“When you start to see the cuts and the guys that are cut are the ones you’re competing with, you start to think you might get the chance to start the season with the big club when spring training breaks.”

This spring training, his first, was also when he learned how tough the business of baseball can be. In order for him to make the starting rotation, a spot had to be opened up; a veteran pitcher would need to be released. Dickson had gotten to know Abbott throughout the spring and considered him a friend, which made it even more difficult when the Angels cut the iconic one-armed pitcher to make room.

“That’s so tough because on one hand, it’s a friend being released, but it also means you’re going to stay. I remember reading Jim’s book a few months ago and he wrote about how tough that was for him. It definitely was a hard situation.”

Making the roster, being part of Opening Day, his win in the second game of the opening series against the Red Sox and earning an All-Star berth was all part of his first full season in The Show. Despite having played baseball his whole life, Dickson said he wasn’t prepared for some of the things that come with being a major league player, things you can’t prepare for.

“Your teammates are guys you had on posters on your wall growing up,” he said. “Everything is bigger, from the clubhouse to the stadiums. You go from being anonymous to being known overnight.

“You go from walking out of the park with no one around in the minors to driving your car past a large group of fans waiting for you after the games. You learn not to use your own name in New York City hotels because you’ll either end up with autograph seekers waiting for you or people leaving you death threats.”

As for Opening Day 2013, Dickson said he’ll be watching, especially the Toronto Blue Jays to see how they handle the pressure given the headline-grabbing offseason. He’ll also think about that first start of 1997 against Boston, standing on the mound trying not to be overwhelmed by the realization he had achieved a life-long dream.

“For the first little while that season everything was awkward, I didn’t really know what I was supposed to be doing. The only time it felt normal was when I was on the mound making pitches.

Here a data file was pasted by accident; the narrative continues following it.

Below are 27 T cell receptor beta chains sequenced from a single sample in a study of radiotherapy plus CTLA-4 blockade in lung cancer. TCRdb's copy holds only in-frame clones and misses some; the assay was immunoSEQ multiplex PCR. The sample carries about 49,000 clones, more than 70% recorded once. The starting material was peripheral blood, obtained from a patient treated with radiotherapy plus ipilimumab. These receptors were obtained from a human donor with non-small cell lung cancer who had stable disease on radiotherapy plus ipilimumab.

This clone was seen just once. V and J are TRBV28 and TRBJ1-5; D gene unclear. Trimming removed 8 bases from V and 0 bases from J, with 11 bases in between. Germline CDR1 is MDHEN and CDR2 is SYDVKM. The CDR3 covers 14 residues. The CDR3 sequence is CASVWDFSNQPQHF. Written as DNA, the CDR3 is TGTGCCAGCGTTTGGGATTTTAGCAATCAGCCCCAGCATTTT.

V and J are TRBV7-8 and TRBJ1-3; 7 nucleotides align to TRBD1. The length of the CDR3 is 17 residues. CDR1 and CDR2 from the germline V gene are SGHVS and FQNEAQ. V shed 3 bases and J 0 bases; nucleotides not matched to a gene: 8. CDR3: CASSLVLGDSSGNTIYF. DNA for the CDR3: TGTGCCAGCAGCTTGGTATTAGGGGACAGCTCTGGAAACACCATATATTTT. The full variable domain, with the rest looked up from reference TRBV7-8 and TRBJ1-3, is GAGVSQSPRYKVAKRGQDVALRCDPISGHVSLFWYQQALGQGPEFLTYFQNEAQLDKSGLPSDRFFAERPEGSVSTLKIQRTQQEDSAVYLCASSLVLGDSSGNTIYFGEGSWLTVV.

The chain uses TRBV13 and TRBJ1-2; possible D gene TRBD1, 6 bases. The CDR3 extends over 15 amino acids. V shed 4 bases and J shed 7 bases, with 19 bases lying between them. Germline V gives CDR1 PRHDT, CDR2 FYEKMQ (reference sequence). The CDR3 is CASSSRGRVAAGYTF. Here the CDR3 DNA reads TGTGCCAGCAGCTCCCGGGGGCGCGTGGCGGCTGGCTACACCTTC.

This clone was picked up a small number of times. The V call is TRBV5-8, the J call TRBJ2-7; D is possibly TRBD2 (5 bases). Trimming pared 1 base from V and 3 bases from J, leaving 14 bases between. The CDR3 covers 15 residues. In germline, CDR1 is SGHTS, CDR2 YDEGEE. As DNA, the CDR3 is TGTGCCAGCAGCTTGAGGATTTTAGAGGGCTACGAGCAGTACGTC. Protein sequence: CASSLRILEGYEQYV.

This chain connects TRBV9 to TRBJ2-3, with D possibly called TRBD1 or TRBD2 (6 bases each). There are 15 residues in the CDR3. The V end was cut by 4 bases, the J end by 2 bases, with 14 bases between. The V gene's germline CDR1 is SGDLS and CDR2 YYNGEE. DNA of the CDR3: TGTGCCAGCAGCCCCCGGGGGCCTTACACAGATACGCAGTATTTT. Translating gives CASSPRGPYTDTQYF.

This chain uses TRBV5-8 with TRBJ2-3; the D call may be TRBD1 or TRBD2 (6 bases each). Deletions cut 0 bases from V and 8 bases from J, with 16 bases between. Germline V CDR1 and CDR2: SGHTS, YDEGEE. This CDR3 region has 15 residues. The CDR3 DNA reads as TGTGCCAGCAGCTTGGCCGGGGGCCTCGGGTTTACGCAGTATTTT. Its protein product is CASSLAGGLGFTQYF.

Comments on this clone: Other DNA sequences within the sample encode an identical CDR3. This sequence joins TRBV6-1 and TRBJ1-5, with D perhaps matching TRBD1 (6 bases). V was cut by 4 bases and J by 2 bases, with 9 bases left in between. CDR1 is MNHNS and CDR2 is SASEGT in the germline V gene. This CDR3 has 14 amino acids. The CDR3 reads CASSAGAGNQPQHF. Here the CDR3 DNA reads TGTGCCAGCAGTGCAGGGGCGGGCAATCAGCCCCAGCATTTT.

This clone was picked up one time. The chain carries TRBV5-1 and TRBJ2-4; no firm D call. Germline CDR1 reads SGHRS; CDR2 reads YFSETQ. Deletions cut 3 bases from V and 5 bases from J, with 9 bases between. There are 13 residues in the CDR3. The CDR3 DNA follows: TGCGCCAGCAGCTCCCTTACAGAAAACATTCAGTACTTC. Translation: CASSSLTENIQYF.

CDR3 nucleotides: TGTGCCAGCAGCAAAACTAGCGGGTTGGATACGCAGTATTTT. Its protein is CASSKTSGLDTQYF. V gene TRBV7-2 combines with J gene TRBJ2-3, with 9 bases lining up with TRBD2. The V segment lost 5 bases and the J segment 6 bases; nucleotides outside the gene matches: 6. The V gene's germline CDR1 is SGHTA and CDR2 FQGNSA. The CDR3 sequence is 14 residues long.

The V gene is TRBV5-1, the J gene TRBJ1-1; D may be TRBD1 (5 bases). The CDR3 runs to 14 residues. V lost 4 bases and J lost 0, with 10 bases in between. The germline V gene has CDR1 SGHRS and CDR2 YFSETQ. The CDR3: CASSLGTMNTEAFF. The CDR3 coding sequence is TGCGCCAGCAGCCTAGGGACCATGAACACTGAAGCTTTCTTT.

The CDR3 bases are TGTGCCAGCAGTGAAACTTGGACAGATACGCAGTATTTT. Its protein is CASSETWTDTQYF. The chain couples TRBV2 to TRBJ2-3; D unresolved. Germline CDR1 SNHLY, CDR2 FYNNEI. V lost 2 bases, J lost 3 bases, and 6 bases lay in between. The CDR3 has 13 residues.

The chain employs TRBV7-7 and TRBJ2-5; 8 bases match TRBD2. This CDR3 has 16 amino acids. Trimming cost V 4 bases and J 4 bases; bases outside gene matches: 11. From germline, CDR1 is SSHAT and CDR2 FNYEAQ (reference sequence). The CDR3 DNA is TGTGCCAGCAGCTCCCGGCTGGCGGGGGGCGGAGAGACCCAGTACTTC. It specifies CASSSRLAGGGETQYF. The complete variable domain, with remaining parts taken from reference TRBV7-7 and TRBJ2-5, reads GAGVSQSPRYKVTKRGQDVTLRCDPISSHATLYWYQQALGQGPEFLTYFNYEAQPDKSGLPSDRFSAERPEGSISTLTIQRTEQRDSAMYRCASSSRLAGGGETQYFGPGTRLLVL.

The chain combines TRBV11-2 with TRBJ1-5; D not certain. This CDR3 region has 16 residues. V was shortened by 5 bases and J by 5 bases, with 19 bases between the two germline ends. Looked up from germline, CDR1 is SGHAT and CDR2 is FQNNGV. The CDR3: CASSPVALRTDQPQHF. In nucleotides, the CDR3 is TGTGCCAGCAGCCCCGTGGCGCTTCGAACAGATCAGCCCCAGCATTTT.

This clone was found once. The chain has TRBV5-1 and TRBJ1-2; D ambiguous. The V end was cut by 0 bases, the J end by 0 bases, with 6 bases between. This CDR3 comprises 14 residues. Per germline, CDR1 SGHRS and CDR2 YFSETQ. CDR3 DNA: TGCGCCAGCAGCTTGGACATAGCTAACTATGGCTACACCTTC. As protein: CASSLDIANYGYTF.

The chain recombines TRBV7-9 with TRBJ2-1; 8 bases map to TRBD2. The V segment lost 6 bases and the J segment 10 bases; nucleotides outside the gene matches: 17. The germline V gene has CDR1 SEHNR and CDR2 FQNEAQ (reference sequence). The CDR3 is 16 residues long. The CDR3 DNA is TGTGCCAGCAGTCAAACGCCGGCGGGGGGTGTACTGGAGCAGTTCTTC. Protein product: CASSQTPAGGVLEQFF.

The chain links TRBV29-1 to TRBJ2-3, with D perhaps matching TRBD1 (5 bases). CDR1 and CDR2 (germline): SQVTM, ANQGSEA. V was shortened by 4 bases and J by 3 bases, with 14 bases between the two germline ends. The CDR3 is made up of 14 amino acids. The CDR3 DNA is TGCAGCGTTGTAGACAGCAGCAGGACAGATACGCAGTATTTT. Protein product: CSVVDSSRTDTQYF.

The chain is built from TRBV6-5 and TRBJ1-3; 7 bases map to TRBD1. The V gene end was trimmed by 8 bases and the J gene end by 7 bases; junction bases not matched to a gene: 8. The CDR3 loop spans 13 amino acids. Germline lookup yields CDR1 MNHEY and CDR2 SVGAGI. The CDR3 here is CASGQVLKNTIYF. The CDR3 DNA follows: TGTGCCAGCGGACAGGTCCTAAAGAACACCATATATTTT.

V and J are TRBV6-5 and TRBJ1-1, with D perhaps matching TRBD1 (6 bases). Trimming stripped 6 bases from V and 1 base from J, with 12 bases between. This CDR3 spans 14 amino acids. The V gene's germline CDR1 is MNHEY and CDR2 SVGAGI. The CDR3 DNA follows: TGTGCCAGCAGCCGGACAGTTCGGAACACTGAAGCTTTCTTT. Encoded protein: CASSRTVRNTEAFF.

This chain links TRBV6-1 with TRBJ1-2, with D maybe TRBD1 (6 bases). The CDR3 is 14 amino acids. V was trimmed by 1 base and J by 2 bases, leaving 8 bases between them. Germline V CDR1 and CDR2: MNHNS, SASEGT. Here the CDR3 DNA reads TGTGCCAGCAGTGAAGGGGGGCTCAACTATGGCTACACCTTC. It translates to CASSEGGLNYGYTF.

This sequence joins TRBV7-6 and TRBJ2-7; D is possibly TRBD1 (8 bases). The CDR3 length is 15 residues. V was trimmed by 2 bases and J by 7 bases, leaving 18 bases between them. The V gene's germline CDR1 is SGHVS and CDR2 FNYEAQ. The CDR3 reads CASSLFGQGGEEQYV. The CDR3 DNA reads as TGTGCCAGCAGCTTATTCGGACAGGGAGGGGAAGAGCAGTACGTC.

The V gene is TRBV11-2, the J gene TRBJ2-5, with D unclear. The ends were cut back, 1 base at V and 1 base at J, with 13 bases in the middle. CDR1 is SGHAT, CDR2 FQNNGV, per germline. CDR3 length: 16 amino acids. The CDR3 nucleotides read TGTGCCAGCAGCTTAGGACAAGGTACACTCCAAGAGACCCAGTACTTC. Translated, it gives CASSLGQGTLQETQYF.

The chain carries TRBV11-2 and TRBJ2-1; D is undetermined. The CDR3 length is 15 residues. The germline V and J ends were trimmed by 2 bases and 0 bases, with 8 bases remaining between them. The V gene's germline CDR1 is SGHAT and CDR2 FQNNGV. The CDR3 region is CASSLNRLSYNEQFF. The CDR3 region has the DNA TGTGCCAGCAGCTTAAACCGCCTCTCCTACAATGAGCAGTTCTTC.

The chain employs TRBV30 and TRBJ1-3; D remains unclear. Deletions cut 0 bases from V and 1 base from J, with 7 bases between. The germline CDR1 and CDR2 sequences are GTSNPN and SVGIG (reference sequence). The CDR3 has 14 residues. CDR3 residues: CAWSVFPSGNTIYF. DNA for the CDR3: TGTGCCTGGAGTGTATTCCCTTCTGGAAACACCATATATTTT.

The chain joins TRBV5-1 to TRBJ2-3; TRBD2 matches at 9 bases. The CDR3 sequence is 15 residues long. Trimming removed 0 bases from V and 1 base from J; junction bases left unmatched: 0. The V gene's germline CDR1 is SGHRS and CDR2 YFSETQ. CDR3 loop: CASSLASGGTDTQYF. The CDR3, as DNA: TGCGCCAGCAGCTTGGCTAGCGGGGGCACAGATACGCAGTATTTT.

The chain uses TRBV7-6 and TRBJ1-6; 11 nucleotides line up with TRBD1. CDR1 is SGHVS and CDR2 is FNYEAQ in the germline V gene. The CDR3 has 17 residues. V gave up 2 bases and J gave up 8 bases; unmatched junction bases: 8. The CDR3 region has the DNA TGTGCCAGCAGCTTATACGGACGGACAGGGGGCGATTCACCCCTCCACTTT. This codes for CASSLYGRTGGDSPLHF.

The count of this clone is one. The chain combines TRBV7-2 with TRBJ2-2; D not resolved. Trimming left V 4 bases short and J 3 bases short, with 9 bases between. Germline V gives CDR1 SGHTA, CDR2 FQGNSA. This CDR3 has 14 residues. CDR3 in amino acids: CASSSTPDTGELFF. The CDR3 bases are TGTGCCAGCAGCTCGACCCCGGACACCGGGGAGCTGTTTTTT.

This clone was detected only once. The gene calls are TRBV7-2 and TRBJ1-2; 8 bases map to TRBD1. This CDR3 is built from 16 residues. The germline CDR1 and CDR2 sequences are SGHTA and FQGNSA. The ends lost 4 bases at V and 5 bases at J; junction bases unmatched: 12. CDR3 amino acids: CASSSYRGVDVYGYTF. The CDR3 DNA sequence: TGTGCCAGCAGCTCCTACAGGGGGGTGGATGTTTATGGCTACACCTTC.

“All I was trying to do was convince myself this was no fluke, that I belonged. Just pitch well enough to get four or five more starts.”

He would get 31 more chances that season, earning his way to an all-star game and third-place finish in Rookie of the Year voting.






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Time to ‘Catch the Taste’ again in Toronto


Kevin Barrett | Out of WriteField

So former Blue Jay Lyle Overbay is a Yankee.

That may cinch it.

The Jays may be back.

Thanks to a hilarious, albeit short-lived, commercial career, Overbay became my favorite Toronto Blue Jay since, well, when they were relevant.

Overbay once promoted himself in the third person in a radio spoof that drew attention to his incredible ability to crank out doubles while with the Jays.

It helped to keep an average Jays player on an average Jays team prevalent, but now, after an off-season highlighted by spending a boatload of Rogers Cable money, it is time for the Jays to stop hitting those doubles and finally crank out a home run.

Goodbye Lyle; Hello Melkey. See video here:

No pressure Mr. Knuckleball Dickey or Mr. Jose Reyes, but it’s been an excessively tough ride for Jays fans since the last World Series conquest.

Not Mets-fans bad and certainly not Leafs-fans bad but just average beyond belief.

Maybe Lyle’s move to the Big Apple will transform the Yanks into Toronto average and, given the ambitious antics of GM Alex Anthopoulos, could good times be ahead in the Big Smoke?

Let’s hope so.

It’s been a lean run.

Hitters came and went. Pitchers produced lofty ERAs. Managers were axed, rehired and departed again.

Not once since Joe Carter touched them all with his Series winning shot against the Phillies in ‘93 have the Jays hit the 90-win plateau.

Their best attempt came with 88 victories in 1998, when they finished third in the AL East, 26 FREAKING GAMES back of the Yankees.

In 2008, Overbay and crew were gaining recognition, in parts because of ads like this: See video here:

Yet, they went 86-76, finished 11 games out, making the commercials more memorable than the club.

Oh, there have been stars like Carlos Delgado, Vernon Wells, now also a Yankee by the way, Shawn Greene, Aaron Hill and Alex Rios.

There have been catchers, like Darrin Fletcher, Charlie O’Brien, Lance Parrish, Gregg Zaun and one of the fabulous Molina brothers. How about Jose Canseco’s one year run in 1998? He slammed 46 homers and drove in 107 but is best known for controversy, which is still going strong.

Then there was the whole Troy Glaus experience. The Scott Rolen experiment. The Frank Thomas fiasco.

Canadians Matt Stairs (impressive total 32 homers over two years of DH and pinch-hit duty) and Corey Koskie (less than 32 HRs in his time) have suited up.